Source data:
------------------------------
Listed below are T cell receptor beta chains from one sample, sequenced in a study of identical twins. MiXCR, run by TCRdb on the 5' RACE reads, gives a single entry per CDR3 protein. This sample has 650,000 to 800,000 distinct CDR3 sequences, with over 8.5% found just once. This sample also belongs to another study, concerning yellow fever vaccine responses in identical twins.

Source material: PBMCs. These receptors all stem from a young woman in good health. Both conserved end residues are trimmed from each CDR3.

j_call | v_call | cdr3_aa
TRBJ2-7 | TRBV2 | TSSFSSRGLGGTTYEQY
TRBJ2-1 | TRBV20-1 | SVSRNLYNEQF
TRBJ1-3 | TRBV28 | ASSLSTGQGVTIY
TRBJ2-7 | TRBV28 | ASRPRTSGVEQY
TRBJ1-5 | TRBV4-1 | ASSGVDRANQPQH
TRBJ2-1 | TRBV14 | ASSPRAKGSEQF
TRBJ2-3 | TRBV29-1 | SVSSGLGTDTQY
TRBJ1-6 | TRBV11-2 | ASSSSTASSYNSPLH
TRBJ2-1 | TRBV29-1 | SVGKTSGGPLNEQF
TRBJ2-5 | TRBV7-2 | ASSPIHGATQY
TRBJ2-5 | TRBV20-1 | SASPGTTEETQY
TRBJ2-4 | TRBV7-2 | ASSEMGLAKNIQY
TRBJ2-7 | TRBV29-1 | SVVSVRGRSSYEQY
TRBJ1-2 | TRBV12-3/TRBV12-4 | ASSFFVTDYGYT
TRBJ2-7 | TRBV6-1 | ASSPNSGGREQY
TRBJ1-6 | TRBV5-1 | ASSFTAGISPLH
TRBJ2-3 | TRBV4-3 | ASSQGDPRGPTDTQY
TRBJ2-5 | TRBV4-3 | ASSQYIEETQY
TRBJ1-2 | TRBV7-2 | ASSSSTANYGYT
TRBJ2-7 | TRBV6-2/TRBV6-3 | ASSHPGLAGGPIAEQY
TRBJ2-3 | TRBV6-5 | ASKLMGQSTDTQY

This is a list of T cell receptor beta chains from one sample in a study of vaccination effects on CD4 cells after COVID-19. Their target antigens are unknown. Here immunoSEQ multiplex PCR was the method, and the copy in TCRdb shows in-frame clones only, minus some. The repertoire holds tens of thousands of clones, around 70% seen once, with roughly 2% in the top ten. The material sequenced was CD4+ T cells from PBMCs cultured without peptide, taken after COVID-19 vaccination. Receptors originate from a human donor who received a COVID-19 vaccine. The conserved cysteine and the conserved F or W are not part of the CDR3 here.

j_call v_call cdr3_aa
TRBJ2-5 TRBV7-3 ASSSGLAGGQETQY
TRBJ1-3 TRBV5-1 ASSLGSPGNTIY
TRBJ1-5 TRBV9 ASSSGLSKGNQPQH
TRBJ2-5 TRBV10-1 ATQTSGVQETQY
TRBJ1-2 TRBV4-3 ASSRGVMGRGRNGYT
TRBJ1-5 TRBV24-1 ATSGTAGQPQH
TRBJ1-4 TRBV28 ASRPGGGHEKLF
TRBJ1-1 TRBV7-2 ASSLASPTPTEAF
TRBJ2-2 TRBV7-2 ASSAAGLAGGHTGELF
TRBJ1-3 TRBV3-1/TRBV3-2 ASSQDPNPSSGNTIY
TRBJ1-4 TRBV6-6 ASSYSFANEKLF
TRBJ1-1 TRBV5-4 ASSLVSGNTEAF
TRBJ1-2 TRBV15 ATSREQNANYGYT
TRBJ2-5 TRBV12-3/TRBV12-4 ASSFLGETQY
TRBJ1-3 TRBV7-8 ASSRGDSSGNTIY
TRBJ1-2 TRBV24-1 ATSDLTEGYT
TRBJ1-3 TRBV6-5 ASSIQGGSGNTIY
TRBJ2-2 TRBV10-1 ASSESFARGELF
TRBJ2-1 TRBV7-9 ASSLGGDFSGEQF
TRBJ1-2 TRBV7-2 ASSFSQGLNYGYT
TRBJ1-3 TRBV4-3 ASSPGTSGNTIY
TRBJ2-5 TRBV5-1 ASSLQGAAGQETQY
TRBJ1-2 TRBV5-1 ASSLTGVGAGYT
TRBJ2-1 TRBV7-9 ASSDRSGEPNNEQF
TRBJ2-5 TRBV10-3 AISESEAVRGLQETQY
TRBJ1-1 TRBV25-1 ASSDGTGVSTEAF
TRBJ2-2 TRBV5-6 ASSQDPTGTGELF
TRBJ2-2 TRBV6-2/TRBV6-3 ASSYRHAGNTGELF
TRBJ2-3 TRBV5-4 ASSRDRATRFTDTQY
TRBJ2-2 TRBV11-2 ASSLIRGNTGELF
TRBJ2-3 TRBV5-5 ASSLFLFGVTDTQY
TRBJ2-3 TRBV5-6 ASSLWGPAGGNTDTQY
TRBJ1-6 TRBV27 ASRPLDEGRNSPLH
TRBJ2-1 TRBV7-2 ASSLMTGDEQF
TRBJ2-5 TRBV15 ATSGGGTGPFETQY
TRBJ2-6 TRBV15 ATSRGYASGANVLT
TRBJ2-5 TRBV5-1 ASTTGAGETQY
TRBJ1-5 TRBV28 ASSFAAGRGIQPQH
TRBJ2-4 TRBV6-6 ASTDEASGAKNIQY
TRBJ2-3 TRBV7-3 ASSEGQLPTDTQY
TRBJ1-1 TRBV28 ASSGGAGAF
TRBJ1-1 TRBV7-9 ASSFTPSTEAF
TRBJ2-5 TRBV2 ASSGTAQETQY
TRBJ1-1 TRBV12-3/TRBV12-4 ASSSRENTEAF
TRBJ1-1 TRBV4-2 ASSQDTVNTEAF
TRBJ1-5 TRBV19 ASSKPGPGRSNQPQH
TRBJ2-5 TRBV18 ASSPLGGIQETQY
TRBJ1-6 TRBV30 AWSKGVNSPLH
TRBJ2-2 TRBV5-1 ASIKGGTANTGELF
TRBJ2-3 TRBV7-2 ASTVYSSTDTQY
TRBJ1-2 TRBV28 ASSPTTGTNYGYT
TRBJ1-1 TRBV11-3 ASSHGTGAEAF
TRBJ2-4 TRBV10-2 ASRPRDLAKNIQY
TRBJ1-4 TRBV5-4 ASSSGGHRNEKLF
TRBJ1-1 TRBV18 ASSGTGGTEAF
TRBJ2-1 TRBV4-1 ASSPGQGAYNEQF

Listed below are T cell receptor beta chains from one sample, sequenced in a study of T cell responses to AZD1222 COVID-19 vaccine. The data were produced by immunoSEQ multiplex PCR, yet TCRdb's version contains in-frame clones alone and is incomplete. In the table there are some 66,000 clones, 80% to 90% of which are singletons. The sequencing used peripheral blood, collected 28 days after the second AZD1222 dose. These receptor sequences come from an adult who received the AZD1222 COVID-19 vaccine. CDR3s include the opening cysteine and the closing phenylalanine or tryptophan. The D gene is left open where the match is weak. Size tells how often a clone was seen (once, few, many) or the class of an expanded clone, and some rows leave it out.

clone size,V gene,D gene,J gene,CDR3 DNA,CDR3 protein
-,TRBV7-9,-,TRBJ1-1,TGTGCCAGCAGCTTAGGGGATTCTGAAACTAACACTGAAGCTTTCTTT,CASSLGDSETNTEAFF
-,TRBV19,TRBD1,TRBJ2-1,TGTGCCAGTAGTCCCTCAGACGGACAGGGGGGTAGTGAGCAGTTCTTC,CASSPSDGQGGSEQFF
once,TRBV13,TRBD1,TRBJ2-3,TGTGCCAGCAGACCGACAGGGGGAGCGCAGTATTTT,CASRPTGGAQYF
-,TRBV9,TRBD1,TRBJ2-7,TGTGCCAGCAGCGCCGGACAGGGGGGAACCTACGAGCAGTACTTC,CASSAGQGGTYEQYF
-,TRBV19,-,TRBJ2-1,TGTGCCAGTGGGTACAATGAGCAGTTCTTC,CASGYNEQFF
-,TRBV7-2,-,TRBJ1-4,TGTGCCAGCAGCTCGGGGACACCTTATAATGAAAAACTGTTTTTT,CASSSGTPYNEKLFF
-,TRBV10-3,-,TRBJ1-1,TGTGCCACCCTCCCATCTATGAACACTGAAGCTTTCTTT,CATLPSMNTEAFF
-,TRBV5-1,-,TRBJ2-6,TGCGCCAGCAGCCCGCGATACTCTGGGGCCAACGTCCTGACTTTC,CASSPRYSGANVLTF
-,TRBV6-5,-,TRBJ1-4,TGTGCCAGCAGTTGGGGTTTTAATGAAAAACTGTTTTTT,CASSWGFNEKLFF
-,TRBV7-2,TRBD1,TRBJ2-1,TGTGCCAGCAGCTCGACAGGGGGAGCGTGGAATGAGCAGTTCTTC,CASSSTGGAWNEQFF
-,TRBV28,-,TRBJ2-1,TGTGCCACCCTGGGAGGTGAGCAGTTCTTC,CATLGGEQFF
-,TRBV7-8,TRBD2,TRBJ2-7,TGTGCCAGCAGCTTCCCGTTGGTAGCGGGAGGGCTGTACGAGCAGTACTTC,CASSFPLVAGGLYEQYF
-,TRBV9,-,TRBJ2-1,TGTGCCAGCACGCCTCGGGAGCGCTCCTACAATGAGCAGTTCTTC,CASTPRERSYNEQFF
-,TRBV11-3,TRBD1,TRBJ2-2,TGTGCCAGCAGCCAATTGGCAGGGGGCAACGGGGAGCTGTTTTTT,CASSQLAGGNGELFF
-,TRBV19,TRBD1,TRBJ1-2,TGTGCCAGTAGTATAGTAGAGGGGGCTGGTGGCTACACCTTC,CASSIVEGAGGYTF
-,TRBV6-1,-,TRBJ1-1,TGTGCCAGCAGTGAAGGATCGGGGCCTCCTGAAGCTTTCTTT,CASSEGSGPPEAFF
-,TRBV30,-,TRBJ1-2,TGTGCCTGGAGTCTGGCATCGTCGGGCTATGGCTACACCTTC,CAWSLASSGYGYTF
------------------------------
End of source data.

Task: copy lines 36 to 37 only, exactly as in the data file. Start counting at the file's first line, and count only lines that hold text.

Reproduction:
TRBJ1-3 TRBV3-1/TRBV3-2 ASSQDPNPSSGNTIY
TRBJ1-4 TRBV6-6 ASSYSFANEKLF